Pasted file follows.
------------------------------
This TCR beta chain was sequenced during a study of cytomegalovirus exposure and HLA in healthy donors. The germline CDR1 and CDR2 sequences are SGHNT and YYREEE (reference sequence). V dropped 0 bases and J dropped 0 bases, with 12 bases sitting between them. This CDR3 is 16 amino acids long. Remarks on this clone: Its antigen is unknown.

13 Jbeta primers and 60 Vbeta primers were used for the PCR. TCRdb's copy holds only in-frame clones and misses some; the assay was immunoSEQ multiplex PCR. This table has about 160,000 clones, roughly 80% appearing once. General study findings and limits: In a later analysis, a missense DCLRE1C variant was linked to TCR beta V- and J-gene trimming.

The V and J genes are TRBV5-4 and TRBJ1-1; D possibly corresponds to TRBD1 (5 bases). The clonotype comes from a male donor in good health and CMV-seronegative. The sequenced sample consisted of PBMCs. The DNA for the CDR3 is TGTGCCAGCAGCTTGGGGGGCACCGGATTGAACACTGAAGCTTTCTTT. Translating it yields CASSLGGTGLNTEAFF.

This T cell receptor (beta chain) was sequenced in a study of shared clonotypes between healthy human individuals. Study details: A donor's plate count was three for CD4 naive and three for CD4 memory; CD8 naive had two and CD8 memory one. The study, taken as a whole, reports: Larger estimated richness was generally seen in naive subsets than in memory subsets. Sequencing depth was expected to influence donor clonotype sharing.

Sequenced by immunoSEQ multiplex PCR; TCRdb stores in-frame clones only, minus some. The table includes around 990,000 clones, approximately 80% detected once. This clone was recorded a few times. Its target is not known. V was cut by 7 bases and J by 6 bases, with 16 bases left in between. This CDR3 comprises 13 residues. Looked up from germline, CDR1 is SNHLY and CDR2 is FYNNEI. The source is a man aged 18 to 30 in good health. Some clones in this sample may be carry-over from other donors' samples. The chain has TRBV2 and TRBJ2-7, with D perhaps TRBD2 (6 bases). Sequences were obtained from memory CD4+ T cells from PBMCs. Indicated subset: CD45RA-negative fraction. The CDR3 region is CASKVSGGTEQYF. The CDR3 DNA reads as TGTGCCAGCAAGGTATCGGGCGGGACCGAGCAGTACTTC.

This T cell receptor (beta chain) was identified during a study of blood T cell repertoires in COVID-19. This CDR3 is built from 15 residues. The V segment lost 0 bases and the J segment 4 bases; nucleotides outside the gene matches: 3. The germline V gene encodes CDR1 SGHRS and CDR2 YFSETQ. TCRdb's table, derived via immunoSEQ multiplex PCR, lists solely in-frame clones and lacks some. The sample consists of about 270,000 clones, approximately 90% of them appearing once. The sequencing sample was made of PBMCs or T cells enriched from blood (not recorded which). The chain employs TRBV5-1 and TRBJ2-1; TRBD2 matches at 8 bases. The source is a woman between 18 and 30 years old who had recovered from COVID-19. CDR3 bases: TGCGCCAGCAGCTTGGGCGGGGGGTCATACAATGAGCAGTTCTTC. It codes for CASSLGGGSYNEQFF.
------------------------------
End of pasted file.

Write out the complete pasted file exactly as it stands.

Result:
This TCR beta chain was sequenced during a study of cytomegalovirus exposure and HLA in healthy donors. The germline CDR1 and CDR2 sequences are SGHNT and YYREEE (reference sequence). V dropped 0 bases and J dropped 0 bases, with 12 bases sitting between them. This CDR3 is 16 amino acids long. Remarks on this clone: Its antigen is unknown.

13 Jbeta primers and 60 Vbeta primers were used for the PCR. TCRdb's copy holds only in-frame clones and misses some; the assay was immunoSEQ multiplex PCR. This table has about 160,000 clones, roughly 80% appearing once. General study findings and limits: In a later analysis, a missense DCLRE1C variant was linked to TCR beta V- and J-gene trimming.

The V and J genes are TRBV5-4 and TRBJ1-1; D possibly corresponds to TRBD1 (5 bases). The clonotype comes from a male donor in good health and CMV-seronegative. The sequenced sample consisted of PBMCs. The DNA for the CDR3 is TGTGCCAGCAGCTTGGGGGGCACCGGATTGAACACTGAAGCTTTCTTT. Translating it yields CASSLGGTGLNTEAFF.

This T cell receptor (beta chain) was sequenced in a study of shared clonotypes between healthy human individuals. Study details: A donor's plate count was three for CD4 naive and three for CD4 memory; CD8 naive had two and CD8 memory one. The study, taken as a whole, reports: Larger estimated richness was generally seen in naive subsets than in memory subsets. Sequencing depth was expected to influence donor clonotype sharing.

Sequenced by immunoSEQ multiplex PCR; TCRdb stores in-frame clones only, minus some. The table includes around 990,000 clones, approximately 80% detected once. This clone was recorded a few times. Its target is not known. V was cut by 7 bases and J by 6 bases, with 16 bases left in between. This CDR3 comprises 13 residues. Looked up from germline, CDR1 is SNHLY and CDR2 is FYNNEI. The source is a man aged 18 to 30 in good health. Some clones in this sample may be carry-over from other donors' samples. The chain has TRBV2 and TRBJ2-7, with D perhaps TRBD2 (6 bases). Sequences were obtained from memory CD4+ T cells from PBMCs. Indicated subset: CD45RA-negative fraction. The CDR3 region is CASKVSGGTEQYF. The CDR3 DNA reads as TGTGCCAGCAAGGTATCGGGCGGGACCGAGCAGTACTTC.

This T cell receptor (beta chain) was identified during a study of blood T cell repertoires in COVID-19. This CDR3 is built from 15 residues. The V segment lost 0 bases and the J segment 4 bases; nucleotides outside the gene matches: 3. The germline V gene encodes CDR1 SGHRS and CDR2 YFSETQ. TCRdb's table, derived via immunoSEQ multiplex PCR, lists solely in-frame clones and lacks some. The sample consists of about 270,000 clones, approximately 90% of them appearing once. The sequencing sample was made of PBMCs or T cells enriched from blood (not recorded which). The chain employs TRBV5-1 and TRBJ2-1; TRBD2 matches at 8 bases. The source is a woman between 18 and 30 years old who had recovered from COVID-19. CDR3 bases: TGCGCCAGCAGCTTGGGCGGGGGGTCATACAATGAGCAGTTCTTC. It codes for CASSLGGGSYNEQFF.